Healthy weight extends life?20th July 2007
People whose weight remains within a healthy range may extend their lives, because of the relationship between the brain, and the metabolic hormone insulin, a US study has found.
The study was led by Morris White, a researcher at the Howard Hughes Medical Institute, and measured the effects on mice of reducing insulin signals inside brain cells.
Writing in the journal Science, the team said mice with reduced insulin signals in the brain lived longer, and that the result might also be applicable to humans.
Previous research has also shown that reducing insulin activity needed to regulate levels of glucose in the bloodstream contributes to longer life.
The key to the benefits lies with a particular protein, IRS2, which carries the insulin signal in the brain. Mice who had half the amount of the protein lived 18% longer than normal mice.
The benefits of the protein outweighed the disadvantages of being overweight and having higher levels of insulin. The mice dosed with this protein were more active and their ability to metabolise glucose was similar to that of much younger mice.
The protein is believed to delay the onset of cancer and cardiovascular disease, thereby extending life expectancy.
The research opened up the possibility of a new form of drug specifically aimed at reducing IRS2 activity in the brain, the researchers said.
White said the findings backed up common sense; that a good diet and exercise will keep you healthy.
He said diet, exercise and lower weight keep peripheral tissues sensitive to insulin, reducing the amount and duration of insulin secretion needed to keep blood glucose under control when food is consumed. The brain is consequently exposed to less insulin.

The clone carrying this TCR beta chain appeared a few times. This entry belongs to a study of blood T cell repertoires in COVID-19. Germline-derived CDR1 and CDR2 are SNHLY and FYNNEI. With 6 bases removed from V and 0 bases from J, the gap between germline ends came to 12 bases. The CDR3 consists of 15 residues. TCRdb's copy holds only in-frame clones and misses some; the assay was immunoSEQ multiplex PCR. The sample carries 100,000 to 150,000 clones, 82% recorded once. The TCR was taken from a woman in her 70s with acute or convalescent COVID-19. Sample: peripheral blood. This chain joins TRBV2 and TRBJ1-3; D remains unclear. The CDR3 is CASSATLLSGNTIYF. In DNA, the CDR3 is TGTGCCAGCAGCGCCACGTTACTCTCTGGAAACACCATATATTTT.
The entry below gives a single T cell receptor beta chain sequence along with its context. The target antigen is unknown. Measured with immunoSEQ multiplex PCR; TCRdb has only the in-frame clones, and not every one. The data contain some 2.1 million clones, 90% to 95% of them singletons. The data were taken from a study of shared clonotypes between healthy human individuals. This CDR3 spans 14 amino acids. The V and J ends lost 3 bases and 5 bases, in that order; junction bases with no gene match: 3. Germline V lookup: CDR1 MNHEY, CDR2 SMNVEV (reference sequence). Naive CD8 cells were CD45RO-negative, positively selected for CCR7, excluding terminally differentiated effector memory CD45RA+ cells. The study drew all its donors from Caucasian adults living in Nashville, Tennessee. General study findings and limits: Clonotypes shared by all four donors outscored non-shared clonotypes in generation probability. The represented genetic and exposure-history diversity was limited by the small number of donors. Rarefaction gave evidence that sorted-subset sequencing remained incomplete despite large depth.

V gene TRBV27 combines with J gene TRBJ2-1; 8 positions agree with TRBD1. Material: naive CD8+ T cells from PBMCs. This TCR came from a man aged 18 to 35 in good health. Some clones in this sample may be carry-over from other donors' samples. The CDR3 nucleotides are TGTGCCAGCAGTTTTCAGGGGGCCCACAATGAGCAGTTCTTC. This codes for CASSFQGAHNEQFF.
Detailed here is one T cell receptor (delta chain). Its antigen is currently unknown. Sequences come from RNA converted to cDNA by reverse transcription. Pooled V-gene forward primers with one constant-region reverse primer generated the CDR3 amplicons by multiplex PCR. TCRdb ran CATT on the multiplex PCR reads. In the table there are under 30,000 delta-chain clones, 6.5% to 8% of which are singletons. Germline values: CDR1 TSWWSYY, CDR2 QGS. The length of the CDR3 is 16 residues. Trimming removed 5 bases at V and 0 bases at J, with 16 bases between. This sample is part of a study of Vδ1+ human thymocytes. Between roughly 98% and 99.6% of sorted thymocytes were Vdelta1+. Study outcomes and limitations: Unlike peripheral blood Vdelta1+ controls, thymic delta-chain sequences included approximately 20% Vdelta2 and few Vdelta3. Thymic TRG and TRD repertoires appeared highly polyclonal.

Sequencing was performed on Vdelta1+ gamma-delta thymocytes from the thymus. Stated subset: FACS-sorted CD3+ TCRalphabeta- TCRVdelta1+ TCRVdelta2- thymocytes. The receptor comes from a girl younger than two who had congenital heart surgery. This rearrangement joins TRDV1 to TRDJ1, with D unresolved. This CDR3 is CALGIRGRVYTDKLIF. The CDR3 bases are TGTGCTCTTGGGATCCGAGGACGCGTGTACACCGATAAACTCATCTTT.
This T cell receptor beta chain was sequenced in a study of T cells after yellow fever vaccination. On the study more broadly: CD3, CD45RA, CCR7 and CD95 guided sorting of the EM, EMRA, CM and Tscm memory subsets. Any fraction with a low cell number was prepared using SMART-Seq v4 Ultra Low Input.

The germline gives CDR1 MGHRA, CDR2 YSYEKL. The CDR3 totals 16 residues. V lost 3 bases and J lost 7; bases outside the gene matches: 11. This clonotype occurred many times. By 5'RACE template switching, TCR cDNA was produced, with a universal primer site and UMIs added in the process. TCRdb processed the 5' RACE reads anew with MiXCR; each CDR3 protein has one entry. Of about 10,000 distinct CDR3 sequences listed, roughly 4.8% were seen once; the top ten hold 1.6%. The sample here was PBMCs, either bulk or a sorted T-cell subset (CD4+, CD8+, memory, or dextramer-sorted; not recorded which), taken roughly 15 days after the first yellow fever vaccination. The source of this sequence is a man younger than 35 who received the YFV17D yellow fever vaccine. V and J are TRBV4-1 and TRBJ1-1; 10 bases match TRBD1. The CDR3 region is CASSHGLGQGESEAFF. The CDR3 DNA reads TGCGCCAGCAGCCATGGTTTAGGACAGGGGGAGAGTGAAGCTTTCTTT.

Next, the team plans to investigate possible links between IRS2 signalling and dementia, which research has shown is associated with obesity and high insulin levels.
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Wednesday 25th July 2007 @ 21:50
I just thought I would post this, since the Science site wouldn't let me in to the article.
The report above says:
"Mice who had half the amount of the protein lived 18% longer than normal mice."
"The benefits of the protein outweighed the disadvantages of being overweight and having higher levels of insulin. The mice dosed with this protein were more active and their ability to metabolise glucose was similar to that of much younger mice."
I feel confused by the seeming conflict between saying the mice benefited from having half the amount of the protein and from being dosed with it. Maybe the "benefit" of being dosed is not the same benefit of life extension mentioned in the headline?
Oh, well, there are greater frustrations. I just thought that I would post my confusion.
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